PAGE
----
Amazon, Apple Battle Over App Store Trademark Claims

 
 
By Nicholas Kolakowski  |  Posted 2011-04-26 Email Print this article Print
 
 
 
 
 
 
 

Amazon has fired back at Apple over the rights to trademark "app store," as Amazon's Appstore for Android positions to battle Apple's App Store.

Amazon.com has filed a counterclaim to Apple's lawsuit over the term "app store," which the online retailer argues is a term too generic for trademarking.

Apple originally filed a lawsuit against Amazon March 18, claiming the rights to "app store" in the wake of the online retailer's launch of an Appstore for Android. That storefront exists independently from Android Marketplace, the cloud-based bazaar that offers hundreds of thousands of apps for Android-based smartphones and tablets.

Amazon isn't the first company to lock horns with the Cupertino, Calif., tech giant over "app store." Microsoft and Apple are already locked in battle over the latter's idea to trademark the term, with Microsoft arguing in a filing before the U.S. Patent and Trademark Office's Trial and Appeal Board that "app store" is "generic for retail store services featuring apps and unregisterable for ancillary services such as searching for and downloading apps from such stores." 

Now, Amazon is making similar claims that "app store" is a term too generic for one company to trademark.

"Defendants admit that Amazon has not received a license or authorization from Apple to use the term -app store,'" reads Amazon's response, "and contend that no such license or authorization is required because 'app store' is a generic term, and Amazon's use of the term causes no likelihood of confusion, dilution, or unfair competition."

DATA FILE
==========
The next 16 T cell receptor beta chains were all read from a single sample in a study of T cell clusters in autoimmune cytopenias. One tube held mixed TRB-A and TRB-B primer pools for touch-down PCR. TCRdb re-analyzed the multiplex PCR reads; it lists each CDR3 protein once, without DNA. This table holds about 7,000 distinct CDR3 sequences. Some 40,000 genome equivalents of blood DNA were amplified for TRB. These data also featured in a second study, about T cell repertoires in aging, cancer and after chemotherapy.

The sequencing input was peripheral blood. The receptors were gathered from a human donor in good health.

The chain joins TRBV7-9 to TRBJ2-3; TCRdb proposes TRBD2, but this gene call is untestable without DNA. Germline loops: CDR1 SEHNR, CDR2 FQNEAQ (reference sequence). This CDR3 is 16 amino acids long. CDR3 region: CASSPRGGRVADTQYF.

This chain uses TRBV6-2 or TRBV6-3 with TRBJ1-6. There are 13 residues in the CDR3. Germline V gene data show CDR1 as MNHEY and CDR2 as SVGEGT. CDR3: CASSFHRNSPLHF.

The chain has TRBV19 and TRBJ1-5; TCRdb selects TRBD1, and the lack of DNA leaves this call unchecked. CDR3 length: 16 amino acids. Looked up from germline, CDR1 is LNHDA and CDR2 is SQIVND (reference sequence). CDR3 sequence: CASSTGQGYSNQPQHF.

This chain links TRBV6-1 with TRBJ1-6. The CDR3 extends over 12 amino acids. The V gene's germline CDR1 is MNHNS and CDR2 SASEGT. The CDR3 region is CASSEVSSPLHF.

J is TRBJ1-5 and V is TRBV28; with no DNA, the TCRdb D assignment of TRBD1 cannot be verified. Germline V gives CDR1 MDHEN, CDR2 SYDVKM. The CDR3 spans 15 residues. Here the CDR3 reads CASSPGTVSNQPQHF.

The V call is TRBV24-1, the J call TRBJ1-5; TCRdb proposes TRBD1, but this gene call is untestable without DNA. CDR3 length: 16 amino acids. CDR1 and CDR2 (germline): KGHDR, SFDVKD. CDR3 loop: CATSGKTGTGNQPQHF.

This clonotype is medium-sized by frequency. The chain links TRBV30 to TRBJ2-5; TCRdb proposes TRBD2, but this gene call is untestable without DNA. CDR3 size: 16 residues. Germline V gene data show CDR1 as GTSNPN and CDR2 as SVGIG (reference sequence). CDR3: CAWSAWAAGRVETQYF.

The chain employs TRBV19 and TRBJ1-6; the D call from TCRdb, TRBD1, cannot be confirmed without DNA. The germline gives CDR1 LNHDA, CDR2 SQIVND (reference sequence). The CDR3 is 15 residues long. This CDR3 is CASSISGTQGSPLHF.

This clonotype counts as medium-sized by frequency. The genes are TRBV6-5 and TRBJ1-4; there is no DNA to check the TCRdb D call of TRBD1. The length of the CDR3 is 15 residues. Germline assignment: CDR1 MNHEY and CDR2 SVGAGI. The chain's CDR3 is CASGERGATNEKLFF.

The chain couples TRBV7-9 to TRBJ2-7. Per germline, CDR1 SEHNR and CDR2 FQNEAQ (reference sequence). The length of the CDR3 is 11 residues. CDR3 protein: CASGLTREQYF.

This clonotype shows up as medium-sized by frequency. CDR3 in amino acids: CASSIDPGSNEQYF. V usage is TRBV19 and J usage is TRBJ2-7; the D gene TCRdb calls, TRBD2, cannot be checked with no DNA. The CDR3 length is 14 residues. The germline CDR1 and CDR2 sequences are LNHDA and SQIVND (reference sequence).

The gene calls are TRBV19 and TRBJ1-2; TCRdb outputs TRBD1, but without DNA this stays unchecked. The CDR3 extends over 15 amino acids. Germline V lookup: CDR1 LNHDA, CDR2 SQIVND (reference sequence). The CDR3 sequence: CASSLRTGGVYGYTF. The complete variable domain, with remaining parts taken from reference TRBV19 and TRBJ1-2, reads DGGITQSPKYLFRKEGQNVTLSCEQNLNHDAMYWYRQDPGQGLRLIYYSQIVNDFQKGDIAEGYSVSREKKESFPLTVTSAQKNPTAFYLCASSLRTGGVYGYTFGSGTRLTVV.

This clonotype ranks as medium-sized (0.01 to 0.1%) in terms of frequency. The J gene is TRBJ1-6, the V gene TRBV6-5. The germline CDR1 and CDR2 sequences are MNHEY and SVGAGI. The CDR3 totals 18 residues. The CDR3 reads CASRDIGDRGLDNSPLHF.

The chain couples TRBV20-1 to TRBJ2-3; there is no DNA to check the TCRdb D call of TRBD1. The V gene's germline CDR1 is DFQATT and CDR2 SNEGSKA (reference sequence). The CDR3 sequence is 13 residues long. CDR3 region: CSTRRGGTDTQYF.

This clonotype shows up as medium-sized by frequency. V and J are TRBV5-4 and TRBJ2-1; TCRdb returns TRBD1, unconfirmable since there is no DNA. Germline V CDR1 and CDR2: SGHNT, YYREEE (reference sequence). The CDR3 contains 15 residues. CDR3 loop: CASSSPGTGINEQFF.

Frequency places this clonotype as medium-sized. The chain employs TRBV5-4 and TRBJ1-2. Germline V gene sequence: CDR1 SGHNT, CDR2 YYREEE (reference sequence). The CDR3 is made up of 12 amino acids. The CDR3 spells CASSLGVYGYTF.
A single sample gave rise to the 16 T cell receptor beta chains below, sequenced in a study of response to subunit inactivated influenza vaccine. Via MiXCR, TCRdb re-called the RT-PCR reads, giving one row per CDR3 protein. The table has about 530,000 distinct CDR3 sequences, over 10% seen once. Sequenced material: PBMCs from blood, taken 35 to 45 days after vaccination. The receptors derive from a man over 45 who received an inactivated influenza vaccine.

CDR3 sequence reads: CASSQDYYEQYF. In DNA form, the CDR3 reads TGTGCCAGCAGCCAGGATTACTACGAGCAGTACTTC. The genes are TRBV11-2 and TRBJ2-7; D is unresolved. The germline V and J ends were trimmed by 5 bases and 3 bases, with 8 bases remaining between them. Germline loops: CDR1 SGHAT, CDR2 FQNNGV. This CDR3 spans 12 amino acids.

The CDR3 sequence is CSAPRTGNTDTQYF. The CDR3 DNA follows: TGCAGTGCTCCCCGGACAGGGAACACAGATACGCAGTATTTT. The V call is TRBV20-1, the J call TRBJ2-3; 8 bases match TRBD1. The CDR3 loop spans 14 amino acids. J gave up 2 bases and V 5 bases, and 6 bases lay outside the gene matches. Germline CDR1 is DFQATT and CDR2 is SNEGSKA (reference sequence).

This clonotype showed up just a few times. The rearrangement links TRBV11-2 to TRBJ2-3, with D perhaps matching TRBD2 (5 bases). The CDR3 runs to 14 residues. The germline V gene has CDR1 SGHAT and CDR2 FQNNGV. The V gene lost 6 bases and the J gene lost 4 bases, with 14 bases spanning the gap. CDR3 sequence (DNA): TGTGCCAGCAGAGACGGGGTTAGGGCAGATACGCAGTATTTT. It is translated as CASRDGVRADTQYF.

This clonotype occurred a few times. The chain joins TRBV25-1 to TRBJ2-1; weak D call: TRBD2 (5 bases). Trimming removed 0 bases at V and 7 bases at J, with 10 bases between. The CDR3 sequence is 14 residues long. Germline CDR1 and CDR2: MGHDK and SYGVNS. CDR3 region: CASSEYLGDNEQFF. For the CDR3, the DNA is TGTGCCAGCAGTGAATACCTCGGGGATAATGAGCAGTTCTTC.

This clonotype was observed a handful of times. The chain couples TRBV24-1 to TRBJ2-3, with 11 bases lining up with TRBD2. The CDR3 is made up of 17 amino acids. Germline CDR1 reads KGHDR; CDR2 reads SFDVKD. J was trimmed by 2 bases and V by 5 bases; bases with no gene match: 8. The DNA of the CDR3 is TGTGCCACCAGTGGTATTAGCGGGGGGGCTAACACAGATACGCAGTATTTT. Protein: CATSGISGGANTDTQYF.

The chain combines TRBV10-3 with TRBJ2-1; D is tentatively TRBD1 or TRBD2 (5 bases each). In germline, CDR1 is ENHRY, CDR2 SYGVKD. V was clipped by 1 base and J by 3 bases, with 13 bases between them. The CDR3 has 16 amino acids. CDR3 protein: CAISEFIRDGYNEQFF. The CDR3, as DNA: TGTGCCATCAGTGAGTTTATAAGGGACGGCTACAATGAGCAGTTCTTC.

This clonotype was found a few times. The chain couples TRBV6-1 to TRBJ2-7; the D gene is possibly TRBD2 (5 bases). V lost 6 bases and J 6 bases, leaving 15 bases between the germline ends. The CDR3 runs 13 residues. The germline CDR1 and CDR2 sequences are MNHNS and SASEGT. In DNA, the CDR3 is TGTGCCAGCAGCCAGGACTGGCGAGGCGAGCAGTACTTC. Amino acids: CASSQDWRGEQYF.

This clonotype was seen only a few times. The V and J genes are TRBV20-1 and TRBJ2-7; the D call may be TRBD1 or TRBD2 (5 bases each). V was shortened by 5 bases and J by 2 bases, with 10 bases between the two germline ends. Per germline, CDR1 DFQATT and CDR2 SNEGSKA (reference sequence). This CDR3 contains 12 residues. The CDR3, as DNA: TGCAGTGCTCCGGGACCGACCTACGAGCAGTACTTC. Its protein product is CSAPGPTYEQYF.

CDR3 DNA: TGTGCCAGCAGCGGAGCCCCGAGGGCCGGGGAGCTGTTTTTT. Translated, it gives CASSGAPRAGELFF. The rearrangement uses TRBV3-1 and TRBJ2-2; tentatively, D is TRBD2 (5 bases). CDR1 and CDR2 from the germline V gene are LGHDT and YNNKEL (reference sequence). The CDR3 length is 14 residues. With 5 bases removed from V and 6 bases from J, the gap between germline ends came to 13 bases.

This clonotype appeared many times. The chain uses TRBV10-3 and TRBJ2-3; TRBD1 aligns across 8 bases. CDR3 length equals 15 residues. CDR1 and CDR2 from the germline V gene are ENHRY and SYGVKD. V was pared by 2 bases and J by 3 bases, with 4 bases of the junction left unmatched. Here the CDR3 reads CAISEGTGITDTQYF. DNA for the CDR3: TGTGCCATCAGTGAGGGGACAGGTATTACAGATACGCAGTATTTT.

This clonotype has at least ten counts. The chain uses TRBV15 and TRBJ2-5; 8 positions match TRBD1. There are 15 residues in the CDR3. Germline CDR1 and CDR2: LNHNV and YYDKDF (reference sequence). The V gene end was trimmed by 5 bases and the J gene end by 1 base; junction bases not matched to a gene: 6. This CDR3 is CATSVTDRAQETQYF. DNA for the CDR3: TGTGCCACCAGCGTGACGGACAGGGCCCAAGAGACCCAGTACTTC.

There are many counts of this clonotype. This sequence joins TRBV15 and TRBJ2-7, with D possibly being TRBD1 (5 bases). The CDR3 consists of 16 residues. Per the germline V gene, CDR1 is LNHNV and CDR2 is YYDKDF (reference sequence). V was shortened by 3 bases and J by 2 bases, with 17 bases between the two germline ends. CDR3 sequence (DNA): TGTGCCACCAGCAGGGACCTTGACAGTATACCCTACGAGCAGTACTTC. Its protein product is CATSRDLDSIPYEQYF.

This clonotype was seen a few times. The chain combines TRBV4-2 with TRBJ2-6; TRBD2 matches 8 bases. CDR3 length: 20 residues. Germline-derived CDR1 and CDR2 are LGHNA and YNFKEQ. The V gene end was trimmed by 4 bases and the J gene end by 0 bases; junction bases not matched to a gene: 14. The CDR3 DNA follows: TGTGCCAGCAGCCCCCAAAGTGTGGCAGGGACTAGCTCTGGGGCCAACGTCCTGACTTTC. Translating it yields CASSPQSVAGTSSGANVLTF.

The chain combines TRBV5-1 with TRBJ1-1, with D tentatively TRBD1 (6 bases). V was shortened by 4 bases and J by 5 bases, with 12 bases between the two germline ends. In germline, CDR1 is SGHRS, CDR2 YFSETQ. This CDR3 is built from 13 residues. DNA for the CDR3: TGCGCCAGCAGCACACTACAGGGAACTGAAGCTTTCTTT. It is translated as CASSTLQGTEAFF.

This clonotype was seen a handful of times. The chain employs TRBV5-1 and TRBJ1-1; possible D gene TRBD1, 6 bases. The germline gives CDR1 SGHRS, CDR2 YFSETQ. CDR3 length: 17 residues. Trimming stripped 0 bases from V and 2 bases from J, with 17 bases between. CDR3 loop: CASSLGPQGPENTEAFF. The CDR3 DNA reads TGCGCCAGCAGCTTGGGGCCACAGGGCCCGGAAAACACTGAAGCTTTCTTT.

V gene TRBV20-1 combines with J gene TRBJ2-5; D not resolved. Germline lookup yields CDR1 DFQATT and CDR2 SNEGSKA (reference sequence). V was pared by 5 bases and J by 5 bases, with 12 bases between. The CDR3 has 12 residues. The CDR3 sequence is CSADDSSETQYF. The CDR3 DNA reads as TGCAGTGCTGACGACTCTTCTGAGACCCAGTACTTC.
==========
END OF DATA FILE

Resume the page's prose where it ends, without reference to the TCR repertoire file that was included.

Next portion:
Amazon then launched a counterclaim against Apple, asking the court to dismiss the latter's trademark claims to the term "app store." The online retailer also asked that Apple pay attorney's fees and expenses, along with "any such other and further relief as the court deems appropriate."

The counterclaim boils everything down to linguistics:

"Based on their common meaning, the words 'app store' together denote a store for apps, such as the app stores operated by Amazon and Apple," the filing continues. "The American Dialect Society, a leading group of U.S. linguists, recently voted 'app' as the 'Word of the Year' for 2010, noting that although the word 'has been around for ages,' it 'really exploded in the last 12 months.'"

Indeed, it adds, "the words 'app store' are commonly used among many businesses competing in the app store market."

Both Amazon and Microsoft face something of an uphill battle against Apple's App Store, which contains the most apps by volume. Apple has already started expanding the app store franchise beyond mobile devices to its Mac line of PCs, with a Mac App Store that offers full-screen apps. The storefront operates in a similar manner to Apple's App Store for iOS, allowing users to purchase and download apps in one click. The Mac App Store will prove an integral part of the company's upcoming Mac OS X 10.7 "Lion."

Microsoft argued in its own case that the term "app store" is commonly used "in the trade, by the general press, by consumers, by Apple's competitors and even by Apple's founder and CEO Steve Jobs, as the generic name for online stores featuring apps." In light of that, the counsel argued, Apple should be denied a lock on the name.

Apple begged to differ.

"Microsoft, missing the forest for the trees, does not base its motion on a comprehensive evaluation of how the relevant public understands the term APP STORE as a whole," reads a Feb. 28 filing by Apple with the U.S. Patent and Trademark Office. "What it offers instead are out-of-context and misleading snippets of material printed by its outside counsel from the Internet and allegations regarding how the public allegedly interprets the constituent parts of the term APP STORE, i.e., 'app' and 'store.'"

If nothing else, these cases stand to give everyone an exhaustive lesson in linguistics.


 
 
 
 
Nicholas Kolakowski is a staff editor at eWEEK, covering Microsoft and other companies in the enterprise space, as well as evolving technology such as tablet PCs. His work has appeared in The Washington Post, Playboy, WebMD, AARP the Magazine, AutoWeek, Washington City Paper, Trader Monthly, and Private Air. He lives in Brooklyn, New York.
 
 
 
 
 
 
 

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